Encountering the Edo Period and Hobnobbing with Owls


This week our family headed to Tokyo for the day to renew the kids’ passports and spend some fun family time.  After an uneventful experience at the embassy and a scrumptious lunch of Indian curry, we trekked over to the Edo-Tokyo Museum to dive into learning about the Japanese Edo and Meiji periods.  
The Edo period lasted from 1603 to 1868 and was the time when samurai were plentiful and Japan was ruled by the Tokugawa Shogunate.  During this time, Japan was closed off to the rest of the world and many of the cultural traditions that we think of as distinctly Japanese came into existence.

The Meiji Period lasted from 1868, when the reign of the Tokugawa family ended and Emperor Meiji took power, to 1912 when Emperor Taisho became the new leader.  This was a period of modernization and westernization for Japan.

The fifth floor of the Edo-Tokyo museum where the permanent exhibits are located is divided into two halves – one with displays about the Edo Period (during which the capital city was called Edo) and and the other with information and interactive zones that teach about the Meiji Era (when Edo became known as Tokyo).

When we entered the museum, we were greeted by a volunteer tour guide who sweetly and skillfully guided us throughout many of the displays, giving us tons of background information and access to a behind the scenes area where we could try out instruments that were used for making sound effects for kabuki performances.  She gave us the option for having our tour in English or Japanese and we decided to go with the Japanese version for listening and speaking practice.  

Highlights for us were the kabuki instruments, a life-size model of the old wooden Nihonbashi bridge, a Meiji Era house we could enter and explore, and a display of samurai swords and armor.  

We are big fans if Indian curry and naan bread!

It’s probably a good thing this isn’t our usual family car!



Learning from our tour guide about kabuki theater and how they made different sound effects during the Edo Period.


This is what the front of the kabuki theater looked like.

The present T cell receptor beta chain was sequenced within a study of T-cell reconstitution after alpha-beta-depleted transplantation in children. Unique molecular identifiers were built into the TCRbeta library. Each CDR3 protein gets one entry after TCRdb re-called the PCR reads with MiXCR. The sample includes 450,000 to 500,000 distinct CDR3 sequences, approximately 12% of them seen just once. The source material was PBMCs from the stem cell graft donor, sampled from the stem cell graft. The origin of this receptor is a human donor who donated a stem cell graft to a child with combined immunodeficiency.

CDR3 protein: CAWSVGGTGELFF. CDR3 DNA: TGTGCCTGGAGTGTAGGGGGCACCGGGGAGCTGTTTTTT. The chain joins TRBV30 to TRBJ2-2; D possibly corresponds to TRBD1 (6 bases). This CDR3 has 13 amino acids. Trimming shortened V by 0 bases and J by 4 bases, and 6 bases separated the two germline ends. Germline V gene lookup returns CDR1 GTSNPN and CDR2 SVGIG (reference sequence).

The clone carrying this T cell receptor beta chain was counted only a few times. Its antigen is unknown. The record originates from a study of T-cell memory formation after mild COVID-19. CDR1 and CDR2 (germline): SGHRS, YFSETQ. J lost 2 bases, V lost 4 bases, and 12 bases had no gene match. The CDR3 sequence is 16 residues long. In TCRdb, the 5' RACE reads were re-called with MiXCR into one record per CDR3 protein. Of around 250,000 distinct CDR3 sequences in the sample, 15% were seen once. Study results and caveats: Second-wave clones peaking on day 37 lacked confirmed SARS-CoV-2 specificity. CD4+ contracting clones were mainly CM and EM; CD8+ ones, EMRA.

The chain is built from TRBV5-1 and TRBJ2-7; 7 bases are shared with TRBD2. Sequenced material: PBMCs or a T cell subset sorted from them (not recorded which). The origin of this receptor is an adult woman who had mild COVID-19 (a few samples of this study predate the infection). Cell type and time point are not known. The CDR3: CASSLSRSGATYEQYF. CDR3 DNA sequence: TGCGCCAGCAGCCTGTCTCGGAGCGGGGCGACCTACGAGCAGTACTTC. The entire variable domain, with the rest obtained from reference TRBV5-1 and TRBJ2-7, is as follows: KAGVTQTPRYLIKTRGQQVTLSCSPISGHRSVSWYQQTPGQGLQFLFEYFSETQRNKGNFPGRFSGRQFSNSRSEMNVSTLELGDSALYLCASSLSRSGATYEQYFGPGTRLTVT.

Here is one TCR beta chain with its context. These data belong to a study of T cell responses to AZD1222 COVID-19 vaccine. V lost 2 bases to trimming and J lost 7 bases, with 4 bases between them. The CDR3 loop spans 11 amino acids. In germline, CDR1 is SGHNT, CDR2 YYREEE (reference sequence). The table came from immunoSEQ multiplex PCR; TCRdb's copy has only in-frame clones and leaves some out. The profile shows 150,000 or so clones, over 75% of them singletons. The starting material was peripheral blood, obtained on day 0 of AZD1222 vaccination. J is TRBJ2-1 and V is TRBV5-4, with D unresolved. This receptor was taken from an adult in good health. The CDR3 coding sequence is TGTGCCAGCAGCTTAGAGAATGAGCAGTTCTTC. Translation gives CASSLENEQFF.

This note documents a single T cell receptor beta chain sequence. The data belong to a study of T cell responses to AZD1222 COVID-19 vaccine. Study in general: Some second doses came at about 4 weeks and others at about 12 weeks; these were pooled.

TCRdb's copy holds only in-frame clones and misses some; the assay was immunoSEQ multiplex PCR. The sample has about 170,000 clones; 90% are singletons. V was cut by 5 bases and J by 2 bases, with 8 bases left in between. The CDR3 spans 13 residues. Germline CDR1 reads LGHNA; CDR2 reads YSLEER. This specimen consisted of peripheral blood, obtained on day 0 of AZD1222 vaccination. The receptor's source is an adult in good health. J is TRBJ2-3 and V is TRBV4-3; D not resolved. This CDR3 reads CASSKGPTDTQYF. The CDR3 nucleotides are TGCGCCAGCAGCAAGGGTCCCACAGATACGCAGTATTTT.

Photo op on a Meiji Era bicycle.

We could have spent more time at this fascinating spot, but left after a couple hours so we could zip over to our other touristy activity for the day — an owl cafe!

Tokyo is a city full of themed cafes and new styles are always being added.  Animal cafes are quite popular right now, with different ones offering customers the chance to relax while communing with dogs, cats, birds, and even monkeys or owls.  

After paying an entrance fee, we were provided with a soft drink of our choice and given an hour to hang with the 60 different owls who reside at the cafe.  The decor of Owl Forest Cafe was very eclectic and not really my favorite, but the staff were kind and the many types of owls were cute and allowed us to gently pet them on their backs and heads.  I don’t think we would go back to that particular cafe, but it was a fun family experience, especially for our animal-loving kids.


We’d had a unique and fun-filled day in our favorite big city, but we still weren’t finished with our family adventure.  The final stop was dinner in the home our dear friends who live in Saitama, about an hour away from where we were.

Our sweet friend Echan welcomed us into her lovely apartment and we had a super fun time eating, laughing, and fellowshipping with her family and another close friend, Saki-Chan.  



As we drove home that night we all agreed that the necessity of renewing our passports had provided us with a chance to build some great family memories!  

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Time Travel to the Jomon Period of Japanese History

Learning about history has become a lot more interesting to me since needing to teach it to my kids in our homeschool.  Actually, more than me teaching my kids it’s a lot more like us learning together.  This year we are taking a tour of world history through Sonlight Curriculum’s “Core W” course.  One of the textbooks we are using is 12,000 Years of World History, a fascinating Internet-linked book filled with tons of detailed hand-drawn pictures and oodles of interesting facts about ancient times through the 21st century.  We particularly love getting online after reading in our book and finding videos that give us more insight into the period and cultures we have been learning about.  For example, after reading about the China’s Qin Dynasty, we went to History.com and YouTube to find videos about how the Great Wall of China was built and to watch a short documentary on the Terracotta Soldiers in Xian.